(Left) Bartholomeo Ficeto, 1943, age 22.(Right) Bartholomeo Ficeto, 2017, age 96. //photo courtesy of Clipping from an unknown newspaper.

By: Mark Gucia, Contributing Writer.

Customers not only go to the Bloomfield, New Jersey Stop and Shop to shop, but also to chat with the nice elderly man who bags their groceries and leaves them with a smile on their face. This elderly man is former Staff Sergeant Bartholomeo Ficeto, or as he is locally known, Benny, 96, of Belleville, N.J.

Benny recalls his life during WW2 as if it were yesterday what he experienced and felt during the war never left him.  

“I was scared, I’ll tell you the truth; I was deathly scared of every single thing I did in the army, but the lord took me back,” said Benny.   

Benny graduated Bellville High School in 1938 and went on to a barber school in Newark. He was drafted in 1942.

Benny was part of the United States Air Force 310th Bomb Group’s 428th Bomb Squadron.  He was a radio operator, radio gunner and a belly gunner for B-25 bombers. The 310th Bomb Group was established right after Pearl Harbor by President Roosevelt. The 428th  bomb squadron flew missions over North Africa, Italy, Southern France, Corsica, Sardinia, Sicily, the Adriatic and Mediterranean.

Benny was a part of countless missions, including one that he recalls with extreme detail. The mission was to bomb a tanker with 1 million gallons of gas that was headed for Erwin Rommel to support German troops, however it was destroyed by the 310th Bomb Group.  

This earned Benny an Oak Leaf Cluster Medal, which is a miniature bronze or silver twig of four oak leaves with three acorns on the stem that is authorized by the United States Armed Forces as a ribbon device for a specific set of decorations and awards in the United States Army. The mission also earned him a picture in a newspaper along with a story.

This was a must target, a thousand, a million gallons of gas for Rommel. You gotta sink that, come hell or high water, or else you bail out, and the pilot will have to take the plane into the ship. What was that a million gallons? That tanker was a big son-of-a-bitch, you know it? I don’t know if they put the gas in the bedrooms or... Well, how would you feel? You know what was protecting that ship? A cruiser, destroyers, (and) flak barges have big guns on the sides. I have a good memory, boy; it seems like yesterday,” Benny said

One of the other moments ingrained in his memory was when his squadron flew along a beach as they were returning to base from a mission.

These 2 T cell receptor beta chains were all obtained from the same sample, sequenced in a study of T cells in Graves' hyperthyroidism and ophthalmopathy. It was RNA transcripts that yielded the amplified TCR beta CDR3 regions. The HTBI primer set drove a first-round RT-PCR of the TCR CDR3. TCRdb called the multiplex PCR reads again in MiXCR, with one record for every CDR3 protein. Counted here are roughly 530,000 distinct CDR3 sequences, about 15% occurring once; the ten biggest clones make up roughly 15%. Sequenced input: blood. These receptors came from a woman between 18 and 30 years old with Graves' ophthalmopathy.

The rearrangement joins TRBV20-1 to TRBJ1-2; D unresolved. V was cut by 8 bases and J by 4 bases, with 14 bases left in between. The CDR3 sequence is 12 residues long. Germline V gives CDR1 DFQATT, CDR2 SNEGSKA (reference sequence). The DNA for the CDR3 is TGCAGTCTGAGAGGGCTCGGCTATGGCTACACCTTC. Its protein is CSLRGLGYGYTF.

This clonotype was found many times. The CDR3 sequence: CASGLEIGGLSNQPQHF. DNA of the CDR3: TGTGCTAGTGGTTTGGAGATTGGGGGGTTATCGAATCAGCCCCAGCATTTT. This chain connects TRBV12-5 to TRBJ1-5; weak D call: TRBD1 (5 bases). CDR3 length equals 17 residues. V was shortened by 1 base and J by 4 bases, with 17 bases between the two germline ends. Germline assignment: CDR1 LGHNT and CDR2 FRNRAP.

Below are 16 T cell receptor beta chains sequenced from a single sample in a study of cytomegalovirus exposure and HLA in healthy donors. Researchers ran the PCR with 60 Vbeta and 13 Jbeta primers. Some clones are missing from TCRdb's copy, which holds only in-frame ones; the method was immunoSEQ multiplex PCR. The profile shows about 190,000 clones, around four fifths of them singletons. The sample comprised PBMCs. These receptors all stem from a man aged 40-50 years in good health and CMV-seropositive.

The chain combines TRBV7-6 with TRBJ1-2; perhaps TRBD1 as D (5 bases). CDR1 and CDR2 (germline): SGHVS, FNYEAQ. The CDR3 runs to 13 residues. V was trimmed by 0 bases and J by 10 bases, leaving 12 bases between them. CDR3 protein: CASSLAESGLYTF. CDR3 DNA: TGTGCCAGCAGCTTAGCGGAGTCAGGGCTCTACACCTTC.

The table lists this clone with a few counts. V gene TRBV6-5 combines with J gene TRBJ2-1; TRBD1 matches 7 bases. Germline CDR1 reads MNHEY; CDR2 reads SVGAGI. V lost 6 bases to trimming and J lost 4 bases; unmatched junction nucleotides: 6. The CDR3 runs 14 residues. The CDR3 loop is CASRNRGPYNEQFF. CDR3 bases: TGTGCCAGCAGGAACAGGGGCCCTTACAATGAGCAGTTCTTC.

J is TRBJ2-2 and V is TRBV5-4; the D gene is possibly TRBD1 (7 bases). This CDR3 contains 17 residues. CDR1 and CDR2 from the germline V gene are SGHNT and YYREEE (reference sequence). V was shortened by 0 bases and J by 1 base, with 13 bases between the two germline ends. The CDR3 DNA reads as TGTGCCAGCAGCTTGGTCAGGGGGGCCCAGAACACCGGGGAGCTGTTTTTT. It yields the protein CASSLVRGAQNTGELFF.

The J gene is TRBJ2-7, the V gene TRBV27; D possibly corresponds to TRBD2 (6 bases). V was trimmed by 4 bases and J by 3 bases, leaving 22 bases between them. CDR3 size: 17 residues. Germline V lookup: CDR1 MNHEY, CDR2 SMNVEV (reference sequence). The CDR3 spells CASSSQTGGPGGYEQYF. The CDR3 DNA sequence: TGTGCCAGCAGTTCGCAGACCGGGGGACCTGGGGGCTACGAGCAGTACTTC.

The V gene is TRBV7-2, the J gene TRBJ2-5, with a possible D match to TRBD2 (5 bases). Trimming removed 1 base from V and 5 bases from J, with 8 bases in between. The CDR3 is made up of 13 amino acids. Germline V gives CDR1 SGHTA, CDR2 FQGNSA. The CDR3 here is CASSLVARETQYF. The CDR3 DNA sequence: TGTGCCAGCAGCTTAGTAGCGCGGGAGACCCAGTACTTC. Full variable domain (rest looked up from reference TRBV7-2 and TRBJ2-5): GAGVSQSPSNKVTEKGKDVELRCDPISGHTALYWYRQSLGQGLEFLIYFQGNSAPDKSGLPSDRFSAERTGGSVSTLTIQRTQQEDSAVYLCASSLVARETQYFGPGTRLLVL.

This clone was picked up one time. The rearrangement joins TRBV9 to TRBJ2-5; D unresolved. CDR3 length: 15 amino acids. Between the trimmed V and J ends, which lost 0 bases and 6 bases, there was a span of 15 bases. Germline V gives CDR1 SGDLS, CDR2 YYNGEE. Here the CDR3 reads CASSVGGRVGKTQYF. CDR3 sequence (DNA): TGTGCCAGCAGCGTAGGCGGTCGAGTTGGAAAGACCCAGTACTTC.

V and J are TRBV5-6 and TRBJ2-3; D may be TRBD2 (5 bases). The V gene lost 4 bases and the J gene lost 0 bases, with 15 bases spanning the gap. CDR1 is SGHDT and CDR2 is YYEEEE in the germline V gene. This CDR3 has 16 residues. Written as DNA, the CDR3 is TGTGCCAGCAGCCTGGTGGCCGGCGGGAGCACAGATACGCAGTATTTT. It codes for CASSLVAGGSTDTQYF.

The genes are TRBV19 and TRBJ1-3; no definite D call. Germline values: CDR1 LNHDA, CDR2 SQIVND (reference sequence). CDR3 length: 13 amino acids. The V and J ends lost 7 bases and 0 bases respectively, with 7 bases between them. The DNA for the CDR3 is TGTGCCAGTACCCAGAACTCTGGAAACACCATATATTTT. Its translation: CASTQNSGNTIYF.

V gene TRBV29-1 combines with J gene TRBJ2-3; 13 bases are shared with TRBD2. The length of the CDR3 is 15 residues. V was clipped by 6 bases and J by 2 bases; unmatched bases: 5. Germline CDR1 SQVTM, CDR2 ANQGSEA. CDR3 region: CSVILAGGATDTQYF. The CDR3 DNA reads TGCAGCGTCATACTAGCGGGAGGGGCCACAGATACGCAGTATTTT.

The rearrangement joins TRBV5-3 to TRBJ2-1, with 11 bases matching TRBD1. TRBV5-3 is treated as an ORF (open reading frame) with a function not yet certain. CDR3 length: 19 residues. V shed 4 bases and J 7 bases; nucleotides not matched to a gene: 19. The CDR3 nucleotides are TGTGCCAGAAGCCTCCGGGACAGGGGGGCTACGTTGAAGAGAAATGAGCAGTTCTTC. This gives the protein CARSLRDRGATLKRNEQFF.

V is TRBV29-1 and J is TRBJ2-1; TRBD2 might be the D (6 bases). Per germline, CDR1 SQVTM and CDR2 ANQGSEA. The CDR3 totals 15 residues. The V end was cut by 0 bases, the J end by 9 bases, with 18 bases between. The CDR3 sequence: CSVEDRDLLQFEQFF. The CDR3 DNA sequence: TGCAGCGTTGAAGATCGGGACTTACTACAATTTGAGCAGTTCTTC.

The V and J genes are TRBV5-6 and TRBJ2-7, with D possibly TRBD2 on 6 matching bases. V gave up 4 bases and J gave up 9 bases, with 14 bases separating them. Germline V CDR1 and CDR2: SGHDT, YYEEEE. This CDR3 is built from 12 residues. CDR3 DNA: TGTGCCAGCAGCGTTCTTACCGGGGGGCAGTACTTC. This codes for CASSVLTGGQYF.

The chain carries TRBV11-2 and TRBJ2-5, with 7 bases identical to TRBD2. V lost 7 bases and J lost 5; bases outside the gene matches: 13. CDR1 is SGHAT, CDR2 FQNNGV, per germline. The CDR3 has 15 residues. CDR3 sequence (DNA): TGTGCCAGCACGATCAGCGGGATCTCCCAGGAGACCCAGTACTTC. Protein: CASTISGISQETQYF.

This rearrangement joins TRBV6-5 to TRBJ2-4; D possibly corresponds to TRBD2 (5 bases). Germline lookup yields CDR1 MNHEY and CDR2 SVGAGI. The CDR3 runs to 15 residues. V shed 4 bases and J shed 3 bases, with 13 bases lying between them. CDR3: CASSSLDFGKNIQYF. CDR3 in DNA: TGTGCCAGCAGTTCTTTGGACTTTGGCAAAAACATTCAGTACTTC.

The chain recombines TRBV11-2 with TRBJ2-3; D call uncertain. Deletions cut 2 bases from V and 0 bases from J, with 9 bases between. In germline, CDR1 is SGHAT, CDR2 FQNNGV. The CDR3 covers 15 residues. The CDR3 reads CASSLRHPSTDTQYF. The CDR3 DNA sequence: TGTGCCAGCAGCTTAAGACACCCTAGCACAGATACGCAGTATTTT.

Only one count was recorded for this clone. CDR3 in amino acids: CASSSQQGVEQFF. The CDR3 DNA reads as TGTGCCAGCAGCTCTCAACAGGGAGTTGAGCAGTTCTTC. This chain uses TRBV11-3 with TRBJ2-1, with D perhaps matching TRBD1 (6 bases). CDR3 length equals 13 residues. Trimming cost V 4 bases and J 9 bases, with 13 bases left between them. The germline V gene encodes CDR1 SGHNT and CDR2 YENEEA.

One day, I’ll never forget that day, we’re along the beach right, and we’re coming home from a mission, and we’re still not flying high (be)cause the fighters were after us. They had these 20 millimeters shooting, and I was looking on the beach, and I saw the shells. I was looking up, and I was like Holy Christ.I told the pilot put more gas into it(chuckles),”said Benny.  

While reading over the death statistics of the 310th Bomb Group, which lost 439 personnel, Benny comes to terms with his own brush with death and how fate had another idea.

The Dainty Baby, Bartholomeo Ficeto’s B-25 bomber, coming in for a landing // photo courtesy of Original photographer unknown.

May their souls rest in peace. That’s a lot of planes we lost, a lot of buddies went down. That’s a lot of men we lost. Can you imagine that? A lot of people, a lot of people. I’m a lucky guy,” Benny recollected.

Then, Benny reflected on a somber moment from April, 1942. His plane, the Dainty Baby and the crew, consisting of Benny’s two good friends that he remembers, Lieutenants Middleton and Frost, was shot down; the entire crew was lost. Benny was not on that fateful flight because of an injury he received days earlier.

I cut my finger open really badly while cleaning plexiglass. My finger was flapping. Later, it had swelled up, and the doctor was like, you can’t fly like that. Middleton was a great guy; (Benny looks down) he used to let me get away with anything (a smile came back to his face as he remembers his friend),” Benny said.

It is believed that war changes people in a way that they are not quite the same when they get back from combat. According to Benny, that is not the case.

It didn’t change me in anyway physically (or) mentally. Believe me when I tell you.You see how I talk now? But I was deathly scared when I was flying, that I admit. And anybody say that they weren’t scared; once you start taking off, you don’t know if your engines are gonna cut off. You were gonna have to bail out (and) fuel in the engine, you don’t know if they gassed it up right,” said Benny.

Now, in his late 90s, Benny shares how he feels about that.

You (would) be surprised how I’ve aged. Well, I’m over 90, anyway, and I have all my senses. People in their 70s, 80s; they just conked out,” said Benny.

So, why does Benny decide to keep working?

He said,”It keeps your mind going, your personality, you don’t fall over.”

Benny is happy to share his story with those who will listen. His cheerful, comical personality is infectious. There is not one person that doesn’t gain from knowing Benny. His secret to longevity is kindness and laughter, something that he is in no shortage of.

Staff Sergeant Bartholomeo Ficeto’s original 428th Bomb Squadron emblem that he wore on his jacket.